The numbers of local children at the school have risen this year and I am determined to increase access to our brand of education to the widest possible variety of families. Please do contact firstname.lastname@example.org if you would like to discuss this further. This is a kind, inclusive but Excellent (Inspection 2019) school and it is the creativity and dedication of our staff that have ensured that Moor Park children have continued to thrive during this difficult period.
The world of work was changing swiftly before this pandemic and I suspect that the pace of this change has only increased since March. Now, more than ever, it is important for organisations to encourage creativity and I suspect those who thrive will often be those in whose culture this mindset is firmly embedded.
Charlie Minogue, Headmaster of Moor Park, Shropshire.
Taking the plunge… timing the move to independent education
The decision to take the state or independent route is one that many parents are wrestling with currently. Charlie Minogue, Headmaster of Moor Park states why you should invest in your child's education in their early years.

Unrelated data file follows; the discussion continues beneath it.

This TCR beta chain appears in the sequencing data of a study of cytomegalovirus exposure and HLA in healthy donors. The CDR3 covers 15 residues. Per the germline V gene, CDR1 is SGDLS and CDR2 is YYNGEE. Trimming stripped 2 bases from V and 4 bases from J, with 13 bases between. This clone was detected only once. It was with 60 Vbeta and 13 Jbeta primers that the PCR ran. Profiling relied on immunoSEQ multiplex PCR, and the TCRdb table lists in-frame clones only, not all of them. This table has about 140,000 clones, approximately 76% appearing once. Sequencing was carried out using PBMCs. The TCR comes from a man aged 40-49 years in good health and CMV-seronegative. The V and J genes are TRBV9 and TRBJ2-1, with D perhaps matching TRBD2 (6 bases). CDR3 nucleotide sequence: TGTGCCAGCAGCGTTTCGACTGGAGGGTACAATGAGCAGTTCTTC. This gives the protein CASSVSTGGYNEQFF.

22nd September 2020 — I suspect that, for many, the last few months have brought what matters in our lives into sharp relief. Friends and family will have been at the top of most people’s lists and, as always, education and schools have played such an important part in helping our young people to stay happy and healthy. With an increased focus on the importance of education at the moment, perhaps it is not surprising that parents are considering all of their options for their children’s schooling and the decision to take the state or independent route is one that many parents are wrestling with.
Here at Moor Park, we can point to plenty of evidence that our children continued to make progress at a similar rate during lockdown and did not suffer unduly from the experience because of the live teaching they were given and the 1:1, regular, pastoral care that they received.
In more normal times, we can also point to plenty of evidence that we take children of all abilities and enable them to punch well above their weight academically and/or perhaps in a sporting, musical or artistic sense. Most importantly, they leave with a sense of self and their place in the wider world that enables them to fit in anywhere. They are kind, hardworking and know right from wrong – surely what everyone wants for their child. Add to this the thinking skills that we quite deliberately encourage through our Mindsets programme and you have a process that enables children to take their place with no arrogance but plenty of confidence in a fast changing world.